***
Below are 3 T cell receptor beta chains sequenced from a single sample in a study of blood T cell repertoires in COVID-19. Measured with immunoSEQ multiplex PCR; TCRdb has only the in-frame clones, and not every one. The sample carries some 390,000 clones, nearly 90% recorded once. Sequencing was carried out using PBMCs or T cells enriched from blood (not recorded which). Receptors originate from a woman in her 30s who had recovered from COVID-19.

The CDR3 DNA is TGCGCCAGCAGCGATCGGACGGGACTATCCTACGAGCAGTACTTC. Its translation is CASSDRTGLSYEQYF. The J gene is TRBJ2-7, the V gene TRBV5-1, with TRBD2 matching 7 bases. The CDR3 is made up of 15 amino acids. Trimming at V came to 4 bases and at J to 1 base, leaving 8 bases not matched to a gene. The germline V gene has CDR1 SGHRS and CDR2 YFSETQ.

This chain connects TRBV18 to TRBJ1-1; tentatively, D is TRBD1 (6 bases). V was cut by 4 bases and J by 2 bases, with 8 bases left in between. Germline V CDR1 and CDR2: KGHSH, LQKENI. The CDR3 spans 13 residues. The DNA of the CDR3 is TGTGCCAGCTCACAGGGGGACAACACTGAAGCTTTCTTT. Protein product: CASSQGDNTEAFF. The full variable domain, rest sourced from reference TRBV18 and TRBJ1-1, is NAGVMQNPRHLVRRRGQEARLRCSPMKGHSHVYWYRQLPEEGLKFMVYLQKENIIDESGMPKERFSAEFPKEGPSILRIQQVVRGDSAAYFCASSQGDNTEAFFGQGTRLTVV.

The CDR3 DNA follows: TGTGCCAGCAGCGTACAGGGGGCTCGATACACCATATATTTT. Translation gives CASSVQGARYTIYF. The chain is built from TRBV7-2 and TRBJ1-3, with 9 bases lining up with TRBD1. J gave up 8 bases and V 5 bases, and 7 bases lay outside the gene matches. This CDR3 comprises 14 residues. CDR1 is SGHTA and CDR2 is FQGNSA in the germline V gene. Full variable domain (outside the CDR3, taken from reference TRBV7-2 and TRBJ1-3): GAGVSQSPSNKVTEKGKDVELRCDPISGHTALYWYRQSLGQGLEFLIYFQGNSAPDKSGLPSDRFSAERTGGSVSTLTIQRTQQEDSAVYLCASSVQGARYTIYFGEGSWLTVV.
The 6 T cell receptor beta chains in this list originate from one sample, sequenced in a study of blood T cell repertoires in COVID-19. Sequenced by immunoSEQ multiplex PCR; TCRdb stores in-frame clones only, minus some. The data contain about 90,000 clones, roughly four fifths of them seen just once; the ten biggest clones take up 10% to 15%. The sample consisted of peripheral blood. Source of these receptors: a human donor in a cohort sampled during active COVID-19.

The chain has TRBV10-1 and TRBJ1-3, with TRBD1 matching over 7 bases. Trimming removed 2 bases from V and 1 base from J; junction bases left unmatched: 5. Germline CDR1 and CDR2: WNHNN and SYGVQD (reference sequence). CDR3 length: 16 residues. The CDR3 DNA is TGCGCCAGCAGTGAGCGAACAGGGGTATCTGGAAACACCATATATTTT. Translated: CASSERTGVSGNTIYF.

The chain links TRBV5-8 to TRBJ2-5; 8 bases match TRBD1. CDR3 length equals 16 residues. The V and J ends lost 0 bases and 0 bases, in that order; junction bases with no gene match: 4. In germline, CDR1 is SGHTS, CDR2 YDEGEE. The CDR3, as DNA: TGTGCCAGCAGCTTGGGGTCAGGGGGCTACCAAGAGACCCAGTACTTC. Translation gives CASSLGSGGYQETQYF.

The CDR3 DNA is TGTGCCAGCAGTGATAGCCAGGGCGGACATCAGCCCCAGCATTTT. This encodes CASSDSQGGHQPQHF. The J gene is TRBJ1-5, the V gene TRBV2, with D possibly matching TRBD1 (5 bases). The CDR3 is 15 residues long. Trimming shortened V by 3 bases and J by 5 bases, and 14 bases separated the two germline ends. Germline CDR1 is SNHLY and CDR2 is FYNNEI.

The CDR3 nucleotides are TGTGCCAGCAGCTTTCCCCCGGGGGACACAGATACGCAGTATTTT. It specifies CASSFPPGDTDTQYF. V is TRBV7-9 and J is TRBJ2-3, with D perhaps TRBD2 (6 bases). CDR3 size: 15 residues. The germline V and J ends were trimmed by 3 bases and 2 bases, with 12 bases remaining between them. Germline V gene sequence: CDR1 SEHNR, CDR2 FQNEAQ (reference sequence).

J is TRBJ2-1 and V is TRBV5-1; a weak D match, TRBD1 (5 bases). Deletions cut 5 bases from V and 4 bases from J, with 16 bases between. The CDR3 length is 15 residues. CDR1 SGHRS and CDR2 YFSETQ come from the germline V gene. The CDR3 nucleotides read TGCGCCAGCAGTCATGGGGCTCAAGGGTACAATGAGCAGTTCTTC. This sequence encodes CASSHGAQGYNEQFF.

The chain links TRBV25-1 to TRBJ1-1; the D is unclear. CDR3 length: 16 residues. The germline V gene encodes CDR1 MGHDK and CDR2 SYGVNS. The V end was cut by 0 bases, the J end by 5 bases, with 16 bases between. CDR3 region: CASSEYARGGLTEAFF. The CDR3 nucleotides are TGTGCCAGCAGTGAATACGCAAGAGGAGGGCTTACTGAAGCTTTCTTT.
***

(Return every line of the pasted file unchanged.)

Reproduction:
Below are 3 T cell receptor beta chains sequenced from a single sample in a study of blood T cell repertoires in COVID-19. Measured with immunoSEQ multiplex PCR; TCRdb has only the in-frame clones, and not every one. The sample carries some 390,000 clones, nearly 90% recorded once. Sequencing was carried out using PBMCs or T cells enriched from blood (not recorded which). Receptors originate from a woman in her 30s who had recovered from COVID-19.

The CDR3 DNA is TGCGCCAGCAGCGATCGGACGGGACTATCCTACGAGCAGTACTTC. Its translation is CASSDRTGLSYEQYF. The J gene is TRBJ2-7, the V gene TRBV5-1, with TRBD2 matching 7 bases. The CDR3 is made up of 15 amino acids. Trimming at V came to 4 bases and at J to 1 base, leaving 8 bases not matched to a gene. The germline V gene has CDR1 SGHRS and CDR2 YFSETQ.

This chain connects TRBV18 to TRBJ1-1; tentatively, D is TRBD1 (6 bases). V was cut by 4 bases and J by 2 bases, with 8 bases left in between. Germline V CDR1 and CDR2: KGHSH, LQKENI. The CDR3 spans 13 residues. The DNA of the CDR3 is TGTGCCAGCTCACAGGGGGACAACACTGAAGCTTTCTTT. Protein product: CASSQGDNTEAFF. The full variable domain, rest sourced from reference TRBV18 and TRBJ1-1, is NAGVMQNPRHLVRRRGQEARLRCSPMKGHSHVYWYRQLPEEGLKFMVYLQKENIIDESGMPKERFSAEFPKEGPSILRIQQVVRGDSAAYFCASSQGDNTEAFFGQGTRLTVV.

The CDR3 DNA follows: TGTGCCAGCAGCGTACAGGGGGCTCGATACACCATATATTTT. Translation gives CASSVQGARYTIYF. The chain is built from TRBV7-2 and TRBJ1-3, with 9 bases lining up with TRBD1. J gave up 8 bases and V 5 bases, and 7 bases lay outside the gene matches. This CDR3 comprises 14 residues. CDR1 is SGHTA and CDR2 is FQGNSA in the germline V gene. Full variable domain (outside the CDR3, taken from reference TRBV7-2 and TRBJ1-3): GAGVSQSPSNKVTEKGKDVELRCDPISGHTALYWYRQSLGQGLEFLIYFQGNSAPDKSGLPSDRFSAERTGGSVSTLTIQRTQQEDSAVYLCASSVQGARYTIYFGEGSWLTVV.
The 6 T cell receptor beta chains in this list originate from one sample, sequenced in a study of blood T cell repertoires in COVID-19. Sequenced by immunoSEQ multiplex PCR; TCRdb stores in-frame clones only, minus some. The data contain about 90,000 clones, roughly four fifths of them seen just once; the ten biggest clones take up 10% to 15%. The sample consisted of peripheral blood. Source of these receptors: a human donor in a cohort sampled during active COVID-19.

The chain has TRBV10-1 and TRBJ1-3, with TRBD1 matching over 7 bases. Trimming removed 2 bases from V and 1 base from J; junction bases left unmatched: 5. Germline CDR1 and CDR2: WNHNN and SYGVQD (reference sequence). CDR3 length: 16 residues. The CDR3 DNA is TGCGCCAGCAGTGAGCGAACAGGGGTATCTGGAAACACCATATATTTT. Translated: CASSERTGVSGNTIYF.

The chain links TRBV5-8 to TRBJ2-5; 8 bases match TRBD1. CDR3 length equals 16 residues. The V and J ends lost 0 bases and 0 bases, in that order; junction bases with no gene match: 4. In germline, CDR1 is SGHTS, CDR2 YDEGEE. The CDR3, as DNA: TGTGCCAGCAGCTTGGGGTCAGGGGGCTACCAAGAGACCCAGTACTTC. Translation gives CASSLGSGGYQETQYF.

The CDR3 DNA is TGTGCCAGCAGTGATAGCCAGGGCGGACATCAGCCCCAGCATTTT. This encodes CASSDSQGGHQPQHF. The J gene is TRBJ1-5, the V gene TRBV2, with D possibly matching TRBD1 (5 bases). The CDR3 is 15 residues long. Trimming shortened V by 3 bases and J by 5 bases, and 14 bases separated the two germline ends. Germline CDR1 is SNHLY and CDR2 is FYNNEI.

The CDR3 nucleotides are TGTGCCAGCAGCTTTCCCCCGGGGGACACAGATACGCAGTATTTT. It specifies CASSFPPGDTDTQYF. V is TRBV7-9 and J is TRBJ2-3, with D perhaps TRBD2 (6 bases). CDR3 size: 15 residues. The germline V and J ends were trimmed by 3 bases and 2 bases, with 12 bases remaining between them. Germline V gene sequence: CDR1 SEHNR, CDR2 FQNEAQ (reference sequence).

J is TRBJ2-1 and V is TRBV5-1; a weak D match, TRBD1 (5 bases). Deletions cut 5 bases from V and 4 bases from J, with 16 bases between. The CDR3 length is 15 residues. CDR1 SGHRS and CDR2 YFSETQ come from the germline V gene. The CDR3 nucleotides read TGCGCCAGCAGTCATGGGGCTCAAGGGTACAATGAGCAGTTCTTC. This sequence encodes CASSHGAQGYNEQFF.

The chain links TRBV25-1 to TRBJ1-1; the D is unclear. CDR3 length: 16 residues. The germline V gene encodes CDR1 MGHDK and CDR2 SYGVNS. The V end was cut by 0 bases, the J end by 5 bases, with 16 bases between. CDR3 region: CASSEYARGGLTEAFF. The CDR3 nucleotides are TGTGCCAGCAGTGAATACGCAAGAGGAGGGCTTACTGAAGCTTTCTTT.